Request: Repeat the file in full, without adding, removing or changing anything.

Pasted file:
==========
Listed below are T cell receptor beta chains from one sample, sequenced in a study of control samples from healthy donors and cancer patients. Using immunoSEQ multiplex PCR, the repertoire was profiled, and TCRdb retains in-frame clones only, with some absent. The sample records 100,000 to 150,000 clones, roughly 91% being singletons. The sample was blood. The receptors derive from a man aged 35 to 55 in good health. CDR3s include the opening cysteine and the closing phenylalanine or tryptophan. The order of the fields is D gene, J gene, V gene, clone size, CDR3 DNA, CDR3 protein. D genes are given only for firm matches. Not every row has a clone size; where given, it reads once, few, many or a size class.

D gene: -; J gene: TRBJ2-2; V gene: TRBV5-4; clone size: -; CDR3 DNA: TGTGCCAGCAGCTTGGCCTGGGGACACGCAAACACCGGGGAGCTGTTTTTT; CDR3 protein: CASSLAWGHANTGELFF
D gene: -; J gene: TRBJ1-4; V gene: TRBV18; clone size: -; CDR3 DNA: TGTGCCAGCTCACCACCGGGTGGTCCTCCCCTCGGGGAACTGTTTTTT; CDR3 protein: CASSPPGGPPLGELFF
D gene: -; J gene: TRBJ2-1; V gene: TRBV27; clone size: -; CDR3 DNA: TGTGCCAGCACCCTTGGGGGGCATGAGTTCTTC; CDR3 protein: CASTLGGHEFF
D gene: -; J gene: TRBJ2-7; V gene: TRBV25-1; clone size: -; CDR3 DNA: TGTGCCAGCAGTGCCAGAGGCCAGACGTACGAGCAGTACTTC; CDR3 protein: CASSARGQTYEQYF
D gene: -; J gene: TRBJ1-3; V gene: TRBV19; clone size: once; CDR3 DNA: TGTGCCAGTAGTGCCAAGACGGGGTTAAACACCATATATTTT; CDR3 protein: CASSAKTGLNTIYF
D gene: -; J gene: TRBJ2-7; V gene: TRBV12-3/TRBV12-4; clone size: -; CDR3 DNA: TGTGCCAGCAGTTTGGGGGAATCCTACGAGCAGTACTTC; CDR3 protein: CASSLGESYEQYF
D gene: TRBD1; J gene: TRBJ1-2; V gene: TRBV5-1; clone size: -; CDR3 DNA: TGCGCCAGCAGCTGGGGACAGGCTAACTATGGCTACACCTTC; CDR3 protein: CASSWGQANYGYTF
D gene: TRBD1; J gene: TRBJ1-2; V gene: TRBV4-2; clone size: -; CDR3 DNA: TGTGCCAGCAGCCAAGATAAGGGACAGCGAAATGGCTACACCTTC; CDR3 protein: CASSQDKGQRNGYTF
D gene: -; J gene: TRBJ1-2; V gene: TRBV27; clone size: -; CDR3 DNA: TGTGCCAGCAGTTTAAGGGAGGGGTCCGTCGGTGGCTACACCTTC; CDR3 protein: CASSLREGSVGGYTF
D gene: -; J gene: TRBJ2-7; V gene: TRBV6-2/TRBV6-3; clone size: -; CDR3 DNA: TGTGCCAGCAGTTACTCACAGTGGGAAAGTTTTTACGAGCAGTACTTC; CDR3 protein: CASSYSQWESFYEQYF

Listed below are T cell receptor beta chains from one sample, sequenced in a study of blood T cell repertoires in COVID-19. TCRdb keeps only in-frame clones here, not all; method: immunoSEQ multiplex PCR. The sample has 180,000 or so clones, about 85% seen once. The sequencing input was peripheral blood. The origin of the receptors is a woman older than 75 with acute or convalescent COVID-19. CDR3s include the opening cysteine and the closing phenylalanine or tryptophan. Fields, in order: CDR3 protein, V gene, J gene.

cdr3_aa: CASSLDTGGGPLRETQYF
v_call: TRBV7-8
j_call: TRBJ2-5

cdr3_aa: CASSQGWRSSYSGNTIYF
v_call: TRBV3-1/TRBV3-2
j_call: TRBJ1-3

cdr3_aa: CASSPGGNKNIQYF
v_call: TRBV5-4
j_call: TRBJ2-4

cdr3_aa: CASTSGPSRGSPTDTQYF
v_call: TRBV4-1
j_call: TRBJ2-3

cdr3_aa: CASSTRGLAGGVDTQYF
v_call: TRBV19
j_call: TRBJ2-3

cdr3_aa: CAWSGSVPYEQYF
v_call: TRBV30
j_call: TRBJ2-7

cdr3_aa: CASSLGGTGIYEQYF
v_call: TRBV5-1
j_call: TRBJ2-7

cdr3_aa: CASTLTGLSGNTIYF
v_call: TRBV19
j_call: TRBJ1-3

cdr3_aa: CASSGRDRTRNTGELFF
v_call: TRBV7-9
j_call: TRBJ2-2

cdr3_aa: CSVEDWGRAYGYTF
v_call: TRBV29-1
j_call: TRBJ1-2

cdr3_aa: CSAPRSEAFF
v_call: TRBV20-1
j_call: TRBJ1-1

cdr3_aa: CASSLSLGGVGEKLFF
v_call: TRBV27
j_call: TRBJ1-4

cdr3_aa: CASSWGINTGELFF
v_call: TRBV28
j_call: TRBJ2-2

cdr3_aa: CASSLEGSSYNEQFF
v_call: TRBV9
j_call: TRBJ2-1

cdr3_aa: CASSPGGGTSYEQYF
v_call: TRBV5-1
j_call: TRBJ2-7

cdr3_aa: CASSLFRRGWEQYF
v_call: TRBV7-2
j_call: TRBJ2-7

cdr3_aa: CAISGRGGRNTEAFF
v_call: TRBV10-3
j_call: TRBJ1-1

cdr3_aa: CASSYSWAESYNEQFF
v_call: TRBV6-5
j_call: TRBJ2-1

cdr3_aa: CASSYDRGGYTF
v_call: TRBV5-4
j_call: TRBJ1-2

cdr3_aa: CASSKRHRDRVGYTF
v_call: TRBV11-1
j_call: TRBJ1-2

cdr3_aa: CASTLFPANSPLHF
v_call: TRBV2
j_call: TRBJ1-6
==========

Listed below are T cell receptor beta chains from one sample, sequenced in a study of control samples from healthy donors and cancer patients. Using immunoSEQ multiplex PCR, the repertoire was profiled, and TCRdb retains in-frame clones only, with some absent. The sample records 100,000 to 150,000 clones, roughly 91% being singletons. The sample was blood. The receptors derive from a man aged 35 to 55 in good health. CDR3s include the opening cysteine and the closing phenylalanine or tryptophan. The order of the fields is D gene, J gene, V gene, clone size, CDR3 DNA, CDR3 protein. D genes are given only for firm matches. Not every row has a clone size; where given, it reads once, few, many or a size class.

D gene: -; J gene: TRBJ2-2; V gene: TRBV5-4; clone size: -; CDR3 DNA: TGTGCCAGCAGCTTGGCCTGGGGACACGCAAACACCGGGGAGCTGTTTTTT; CDR3 protein: CASSLAWGHANTGELFF
D gene: -; J gene: TRBJ1-4; V gene: TRBV18; clone size: -; CDR3 DNA: TGTGCCAGCTCACCACCGGGTGGTCCTCCCCTCGGGGAACTGTTTTTT; CDR3 protein: CASSPPGGPPLGELFF
D gene: -; J gene: TRBJ2-1; V gene: TRBV27; clone size: -; CDR3 DNA: TGTGCCAGCACCCTTGGGGGGCATGAGTTCTTC; CDR3 protein: CASTLGGHEFF
D gene: -; J gene: TRBJ2-7; V gene: TRBV25-1; clone size: -; CDR3 DNA: TGTGCCAGCAGTGCCAGAGGCCAGACGTACGAGCAGTACTTC; CDR3 protein: CASSARGQTYEQYF
D gene: -; J gene: TRBJ1-3; V gene: TRBV19; clone size: once; CDR3 DNA: TGTGCCAGTAGTGCCAAGACGGGGTTAAACACCATATATTTT; CDR3 protein: CASSAKTGLNTIYF
D gene: -; J gene: TRBJ2-7; V gene: TRBV12-3/TRBV12-4; clone size: -; CDR3 DNA: TGTGCCAGCAGTTTGGGGGAATCCTACGAGCAGTACTTC; CDR3 protein: CASSLGESYEQYF
D gene: TRBD1; J gene: TRBJ1-2; V gene: TRBV5-1; clone size: -; CDR3 DNA: TGCGCCAGCAGCTGGGGACAGGCTAACTATGGCTACACCTTC; CDR3 protein: CASSWGQANYGYTF
D gene: TRBD1; J gene: TRBJ1-2; V gene: TRBV4-2; clone size: -; CDR3 DNA: TGTGCCAGCAGCCAAGATAAGGGACAGCGAAATGGCTACACCTTC; CDR3 protein: CASSQDKGQRNGYTF
D gene: -; J gene: TRBJ1-2; V gene: TRBV27; clone size: -; CDR3 DNA: TGTGCCAGCAGTTTAAGGGAGGGGTCCGTCGGTGGCTACACCTTC; CDR3 protein: CASSLREGSVGGYTF
D gene: -; J gene: TRBJ2-7; V gene: TRBV6-2/TRBV6-3; clone size: -; CDR3 DNA: TGTGCCAGCAGTTACTCACAGTGGGAAAGTTTTTACGAGCAGTACTTC; CDR3 protein: CASSYSQWESFYEQYF

Listed below are T cell receptor beta chains from one sample, sequenced in a study of blood T cell repertoires in COVID-19. TCRdb keeps only in-frame clones here, not all; method: immunoSEQ multiplex PCR. The sample has 180,000 or so clones, about 85% seen once. The sequencing input was peripheral blood. The origin of the receptors is a woman older than 75 with acute or convalescent COVID-19. CDR3s include the opening cysteine and the closing phenylalanine or tryptophan. Fields, in order: CDR3 protein, V gene, J gene.

cdr3_aa: CASSLDTGGGPLRETQYF
v_call: TRBV7-8
j_call: TRBJ2-5

cdr3_aa: CASSQGWRSSYSGNTIYF
v_call: TRBV3-1/TRBV3-2
j_call: TRBJ1-3

cdr3_aa: CASSPGGNKNIQYF
v_call: TRBV5-4
j_call: TRBJ2-4

cdr3_aa: CASTSGPSRGSPTDTQYF
v_call: TRBV4-1
j_call: TRBJ2-3

cdr3_aa: CASSTRGLAGGVDTQYF
v_call: TRBV19
j_call: TRBJ2-3

cdr3_aa: CAWSGSVPYEQYF
v_call: TRBV30
j_call: TRBJ2-7

cdr3_aa: CASSLGGTGIYEQYF
v_call: TRBV5-1
j_call: TRBJ2-7

cdr3_aa: CASTLTGLSGNTIYF
v_call: TRBV19
j_call: TRBJ1-3

cdr3_aa: CASSGRDRTRNTGELFF
v_call: TRBV7-9
j_call: TRBJ2-2

cdr3_aa: CSVEDWGRAYGYTF
v_call: TRBV29-1
j_call: TRBJ1-2

cdr3_aa: CSAPRSEAFF
v_call: TRBV20-1
j_call: TRBJ1-1

cdr3_aa: CASSLSLGGVGEKLFF
v_call: TRBV27
j_call: TRBJ1-4

cdr3_aa: CASSWGINTGELFF
v_call: TRBV28
j_call: TRBJ2-2

cdr3_aa: CASSLEGSSYNEQFF
v_call: TRBV9
j_call: TRBJ2-1

cdr3_aa: CASSPGGGTSYEQYF
v_call: TRBV5-1
j_call: TRBJ2-7

cdr3_aa: CASSLFRRGWEQYF
v_call: TRBV7-2
j_call: TRBJ2-7

cdr3_aa: CAISGRGGRNTEAFF
v_call: TRBV10-3
j_call: TRBJ1-1

cdr3_aa: CASSYSWAESYNEQFF
v_call: TRBV6-5
j_call: TRBJ2-1

cdr3_aa: CASSYDRGGYTF
v_call: TRBV5-4
j_call: TRBJ1-2

cdr3_aa: CASSKRHRDRVGYTF
v_call: TRBV11-1
j_call: TRBJ1-2

cdr3_aa: CASTLFPANSPLHF
v_call: TRBV2
j_call: TRBJ1-6